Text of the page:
It's certainly not the first time in the last year that the safety of air travel has been brought into question. But as it's revealed the Germanwings plane was brought down on purpose by the co-pilot, Katie Gregory asks if anything could have been done to prevent this latest tragedy.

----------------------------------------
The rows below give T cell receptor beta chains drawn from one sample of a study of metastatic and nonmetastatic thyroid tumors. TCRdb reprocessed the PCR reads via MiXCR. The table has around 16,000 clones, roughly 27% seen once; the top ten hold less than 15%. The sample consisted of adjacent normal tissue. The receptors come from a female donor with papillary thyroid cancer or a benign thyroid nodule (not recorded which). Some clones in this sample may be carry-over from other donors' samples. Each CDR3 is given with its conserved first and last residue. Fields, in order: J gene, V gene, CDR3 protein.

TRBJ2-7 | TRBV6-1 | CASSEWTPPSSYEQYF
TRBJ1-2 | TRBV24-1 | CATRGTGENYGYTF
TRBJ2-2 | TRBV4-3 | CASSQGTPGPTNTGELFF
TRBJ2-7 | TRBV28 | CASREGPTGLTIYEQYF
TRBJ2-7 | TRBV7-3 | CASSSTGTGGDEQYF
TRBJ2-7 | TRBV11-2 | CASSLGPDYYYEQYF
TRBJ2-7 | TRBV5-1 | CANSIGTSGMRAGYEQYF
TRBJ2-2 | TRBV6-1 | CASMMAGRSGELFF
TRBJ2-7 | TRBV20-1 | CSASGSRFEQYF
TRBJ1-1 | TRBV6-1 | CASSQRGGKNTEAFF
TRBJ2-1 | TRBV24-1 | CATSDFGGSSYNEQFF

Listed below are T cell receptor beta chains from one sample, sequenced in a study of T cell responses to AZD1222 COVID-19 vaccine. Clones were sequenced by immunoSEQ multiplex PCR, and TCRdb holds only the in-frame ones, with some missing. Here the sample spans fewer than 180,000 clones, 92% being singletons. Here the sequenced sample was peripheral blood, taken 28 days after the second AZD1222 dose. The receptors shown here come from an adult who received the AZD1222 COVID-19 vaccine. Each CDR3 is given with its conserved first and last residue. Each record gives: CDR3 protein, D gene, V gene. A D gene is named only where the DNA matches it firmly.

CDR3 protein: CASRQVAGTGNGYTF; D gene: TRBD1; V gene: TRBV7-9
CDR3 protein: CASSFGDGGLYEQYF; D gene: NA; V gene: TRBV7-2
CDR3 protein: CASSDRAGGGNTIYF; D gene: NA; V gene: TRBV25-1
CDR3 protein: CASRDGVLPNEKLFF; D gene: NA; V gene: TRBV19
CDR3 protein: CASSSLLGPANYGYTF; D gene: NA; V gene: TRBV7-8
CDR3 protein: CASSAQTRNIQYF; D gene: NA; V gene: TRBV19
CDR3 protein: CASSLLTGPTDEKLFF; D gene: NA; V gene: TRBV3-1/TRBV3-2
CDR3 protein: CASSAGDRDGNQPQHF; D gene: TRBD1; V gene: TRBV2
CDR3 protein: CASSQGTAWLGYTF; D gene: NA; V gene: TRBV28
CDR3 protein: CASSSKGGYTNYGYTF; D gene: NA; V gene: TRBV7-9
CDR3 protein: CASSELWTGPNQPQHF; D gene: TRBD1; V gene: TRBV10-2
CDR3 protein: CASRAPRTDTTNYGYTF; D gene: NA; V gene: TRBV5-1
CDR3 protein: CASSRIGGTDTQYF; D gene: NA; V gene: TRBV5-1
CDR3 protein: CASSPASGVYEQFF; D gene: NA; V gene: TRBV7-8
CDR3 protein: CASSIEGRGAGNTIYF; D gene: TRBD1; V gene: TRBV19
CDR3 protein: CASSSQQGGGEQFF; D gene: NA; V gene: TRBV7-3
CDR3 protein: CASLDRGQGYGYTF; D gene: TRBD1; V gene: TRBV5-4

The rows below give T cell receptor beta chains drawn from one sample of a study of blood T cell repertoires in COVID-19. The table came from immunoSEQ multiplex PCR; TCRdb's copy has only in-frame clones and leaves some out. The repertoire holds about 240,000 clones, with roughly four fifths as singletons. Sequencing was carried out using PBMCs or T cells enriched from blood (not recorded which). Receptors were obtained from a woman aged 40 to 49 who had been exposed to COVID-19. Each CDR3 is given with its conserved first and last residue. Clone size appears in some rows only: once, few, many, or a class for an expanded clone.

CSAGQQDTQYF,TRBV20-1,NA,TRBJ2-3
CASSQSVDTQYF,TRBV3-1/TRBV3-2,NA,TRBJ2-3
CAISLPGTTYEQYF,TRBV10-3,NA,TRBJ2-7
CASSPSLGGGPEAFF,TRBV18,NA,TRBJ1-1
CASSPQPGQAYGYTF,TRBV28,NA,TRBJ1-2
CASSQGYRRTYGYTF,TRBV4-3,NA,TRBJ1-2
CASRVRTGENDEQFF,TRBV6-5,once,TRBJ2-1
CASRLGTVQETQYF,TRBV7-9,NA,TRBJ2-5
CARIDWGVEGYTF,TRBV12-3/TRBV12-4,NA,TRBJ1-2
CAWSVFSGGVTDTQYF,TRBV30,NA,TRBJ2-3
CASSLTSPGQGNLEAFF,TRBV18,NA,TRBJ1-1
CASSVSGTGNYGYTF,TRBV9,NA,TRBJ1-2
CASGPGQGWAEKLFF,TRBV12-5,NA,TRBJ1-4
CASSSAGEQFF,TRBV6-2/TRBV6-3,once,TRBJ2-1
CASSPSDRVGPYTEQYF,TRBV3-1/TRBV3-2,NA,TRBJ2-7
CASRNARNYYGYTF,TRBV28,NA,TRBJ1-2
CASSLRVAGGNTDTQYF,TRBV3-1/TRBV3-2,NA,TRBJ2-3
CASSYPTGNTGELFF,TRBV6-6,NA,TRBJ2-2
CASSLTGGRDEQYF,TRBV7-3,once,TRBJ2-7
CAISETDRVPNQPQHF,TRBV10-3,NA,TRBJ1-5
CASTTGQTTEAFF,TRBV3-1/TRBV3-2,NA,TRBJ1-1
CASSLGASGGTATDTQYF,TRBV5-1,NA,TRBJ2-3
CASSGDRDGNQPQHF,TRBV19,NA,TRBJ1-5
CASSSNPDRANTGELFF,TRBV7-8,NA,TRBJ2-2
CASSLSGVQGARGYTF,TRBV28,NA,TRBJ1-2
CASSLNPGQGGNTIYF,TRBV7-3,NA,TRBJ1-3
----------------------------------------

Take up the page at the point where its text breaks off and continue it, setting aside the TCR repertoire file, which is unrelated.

It's a system supposed to protect passengers and pilots. The cockpit door in an Airbus A320 can't be opened from the outside without a code. But that code can be disabled from inside the cockpit. This is the situation the captain of the doomed Germanwings flights faced - as he was shut out of the cockpit by his co-pilot - according to German Transport Minister Alexander Dobrindt. (SOUNDBITE) (German) GERMAN TRANSPORT MINISTER, ALEXANDER DOBRINDT, SAYING: "The doors are technically set up so that they can always be opened from the inside. When that is not possible there is the option of opening the doors from the outside with a code unless this is explicitly blocked from the inside. As you know, these exact rules were introduced after 9/11 and the technology was fitted into planes." After locking out the Captain, the co-pilot's believed to have purposely crashed the plane. According to aviation security expert Professor Norman Shanks ... this incident will call into question not only the door locking regulations - but also staff hiring procedures. (SOUNDBITE) (English) COVENTRY UNIVERSITY, AVIATION SECURITY EXPERT, PROFESSOR NORMAN SHANKS, SAYING; "I suspect this will be a key turning point, that airlines will now have to think about measures to ensure that there is never an occasion when only one person is in the cockpit. So it's relatively easy to do for short haul flights. In longer flights it may mean re-instating the third pilot or someone else who is pilot trained that can stand in when one of the pilots has to leave." But a third pilot comes at a cost. (SOUNDBITE) (English) COVENTRY UNIVERSITY, AVIATION SECURITY EXPERT, PROFESSOR NORMAN SHANKS, SAYING; "Germanwings has a policy that when one pilot needs to leave it should only be for as short a time as possible. Other's have a policy of absolutely no one leaving, so both pilots remain in the cockpit. That's something that needs to be addressed and it can be addressed now, overnight." Germanwing's parent company - Lufthansa - says all its pilots undergo annual medical checks, but not a "specific" psychiatric assessment. The big question is - whether airlines could ever accurately determine and predict staff behaviour? NATSOT of SEARCH The Germanwings crash is now a criminal investigation. And airlines are already reacting - budget carrier easyJet has just introduced new rules to ensure two crew members are in the cockpit at all times.